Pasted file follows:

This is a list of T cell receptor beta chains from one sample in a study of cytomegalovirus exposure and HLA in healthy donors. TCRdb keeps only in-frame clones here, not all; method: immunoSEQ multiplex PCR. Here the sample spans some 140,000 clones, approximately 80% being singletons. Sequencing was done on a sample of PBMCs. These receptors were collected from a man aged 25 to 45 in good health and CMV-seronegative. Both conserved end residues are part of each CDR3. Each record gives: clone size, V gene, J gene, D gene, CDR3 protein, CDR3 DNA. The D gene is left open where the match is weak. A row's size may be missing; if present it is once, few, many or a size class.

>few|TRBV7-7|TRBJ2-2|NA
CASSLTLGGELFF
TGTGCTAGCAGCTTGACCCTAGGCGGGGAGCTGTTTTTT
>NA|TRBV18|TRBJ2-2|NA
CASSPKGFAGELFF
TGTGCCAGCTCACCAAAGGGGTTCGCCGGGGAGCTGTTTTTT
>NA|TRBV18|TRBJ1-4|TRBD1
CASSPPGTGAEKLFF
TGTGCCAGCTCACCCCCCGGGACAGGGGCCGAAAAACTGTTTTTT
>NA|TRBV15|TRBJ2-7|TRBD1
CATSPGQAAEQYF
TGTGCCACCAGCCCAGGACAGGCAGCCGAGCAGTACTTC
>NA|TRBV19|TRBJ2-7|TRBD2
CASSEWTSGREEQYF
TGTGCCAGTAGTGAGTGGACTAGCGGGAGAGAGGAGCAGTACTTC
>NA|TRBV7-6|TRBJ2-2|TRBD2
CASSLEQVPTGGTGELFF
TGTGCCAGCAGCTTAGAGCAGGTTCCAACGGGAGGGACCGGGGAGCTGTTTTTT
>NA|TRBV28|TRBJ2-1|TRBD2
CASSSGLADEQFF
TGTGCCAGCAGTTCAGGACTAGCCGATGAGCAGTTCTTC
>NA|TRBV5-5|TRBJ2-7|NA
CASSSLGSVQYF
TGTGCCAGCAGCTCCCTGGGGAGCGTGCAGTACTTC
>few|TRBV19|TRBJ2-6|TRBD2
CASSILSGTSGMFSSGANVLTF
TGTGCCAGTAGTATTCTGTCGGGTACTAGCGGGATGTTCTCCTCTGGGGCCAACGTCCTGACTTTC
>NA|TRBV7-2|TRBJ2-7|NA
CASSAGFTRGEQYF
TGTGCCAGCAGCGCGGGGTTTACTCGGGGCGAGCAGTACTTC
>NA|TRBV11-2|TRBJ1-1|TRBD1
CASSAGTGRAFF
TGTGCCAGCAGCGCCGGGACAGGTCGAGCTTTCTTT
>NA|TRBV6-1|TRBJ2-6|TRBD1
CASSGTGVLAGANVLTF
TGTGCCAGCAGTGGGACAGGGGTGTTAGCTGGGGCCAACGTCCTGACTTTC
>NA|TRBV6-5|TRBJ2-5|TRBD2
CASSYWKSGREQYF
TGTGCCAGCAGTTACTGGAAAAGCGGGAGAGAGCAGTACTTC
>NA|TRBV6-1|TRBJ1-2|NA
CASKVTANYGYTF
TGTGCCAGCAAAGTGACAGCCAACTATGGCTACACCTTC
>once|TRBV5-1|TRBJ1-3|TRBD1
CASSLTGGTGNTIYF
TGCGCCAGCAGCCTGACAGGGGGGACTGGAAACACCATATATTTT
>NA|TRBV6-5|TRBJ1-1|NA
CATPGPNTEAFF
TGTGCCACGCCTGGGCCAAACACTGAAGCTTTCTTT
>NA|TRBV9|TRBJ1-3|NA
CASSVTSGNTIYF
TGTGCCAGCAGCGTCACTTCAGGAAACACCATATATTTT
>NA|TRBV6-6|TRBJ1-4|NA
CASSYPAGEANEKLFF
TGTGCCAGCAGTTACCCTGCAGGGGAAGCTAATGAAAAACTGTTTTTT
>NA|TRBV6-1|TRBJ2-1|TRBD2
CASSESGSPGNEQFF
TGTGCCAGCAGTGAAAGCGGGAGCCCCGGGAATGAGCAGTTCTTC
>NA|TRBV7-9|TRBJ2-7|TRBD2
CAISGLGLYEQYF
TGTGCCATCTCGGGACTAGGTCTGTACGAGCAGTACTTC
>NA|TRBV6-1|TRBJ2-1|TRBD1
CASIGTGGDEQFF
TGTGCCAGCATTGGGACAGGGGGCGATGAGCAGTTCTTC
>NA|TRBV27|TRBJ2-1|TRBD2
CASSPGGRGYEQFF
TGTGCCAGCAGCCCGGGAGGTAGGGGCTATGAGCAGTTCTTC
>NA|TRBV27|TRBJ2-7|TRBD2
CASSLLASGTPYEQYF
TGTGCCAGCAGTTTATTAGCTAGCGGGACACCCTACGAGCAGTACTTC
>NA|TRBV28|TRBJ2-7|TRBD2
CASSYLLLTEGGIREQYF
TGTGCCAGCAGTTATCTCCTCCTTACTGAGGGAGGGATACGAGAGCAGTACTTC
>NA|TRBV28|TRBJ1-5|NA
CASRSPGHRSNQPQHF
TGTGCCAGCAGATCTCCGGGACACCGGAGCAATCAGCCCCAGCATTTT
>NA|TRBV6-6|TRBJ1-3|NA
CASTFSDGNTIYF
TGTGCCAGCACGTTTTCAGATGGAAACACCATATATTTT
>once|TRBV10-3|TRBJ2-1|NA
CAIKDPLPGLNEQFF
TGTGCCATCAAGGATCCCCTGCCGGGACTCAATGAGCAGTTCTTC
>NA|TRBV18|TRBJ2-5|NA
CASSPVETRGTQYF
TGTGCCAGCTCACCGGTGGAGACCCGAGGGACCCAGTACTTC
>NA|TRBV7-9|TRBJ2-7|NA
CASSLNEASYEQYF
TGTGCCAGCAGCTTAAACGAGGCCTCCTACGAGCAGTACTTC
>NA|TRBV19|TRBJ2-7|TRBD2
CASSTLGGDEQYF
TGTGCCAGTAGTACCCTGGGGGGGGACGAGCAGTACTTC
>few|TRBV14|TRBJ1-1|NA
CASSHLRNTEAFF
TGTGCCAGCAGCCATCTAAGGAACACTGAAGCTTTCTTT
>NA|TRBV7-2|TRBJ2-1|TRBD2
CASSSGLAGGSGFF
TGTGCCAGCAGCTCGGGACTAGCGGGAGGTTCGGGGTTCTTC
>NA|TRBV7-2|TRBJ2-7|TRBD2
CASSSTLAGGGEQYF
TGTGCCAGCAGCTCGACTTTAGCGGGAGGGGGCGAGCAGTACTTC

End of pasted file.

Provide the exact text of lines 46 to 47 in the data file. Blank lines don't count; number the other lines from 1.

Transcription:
TGCGCCAGCAGCCTGACAGGGGGGACTGGAAACACCATATATTTT
>NA|TRBV6-5|TRBJ1-1|NA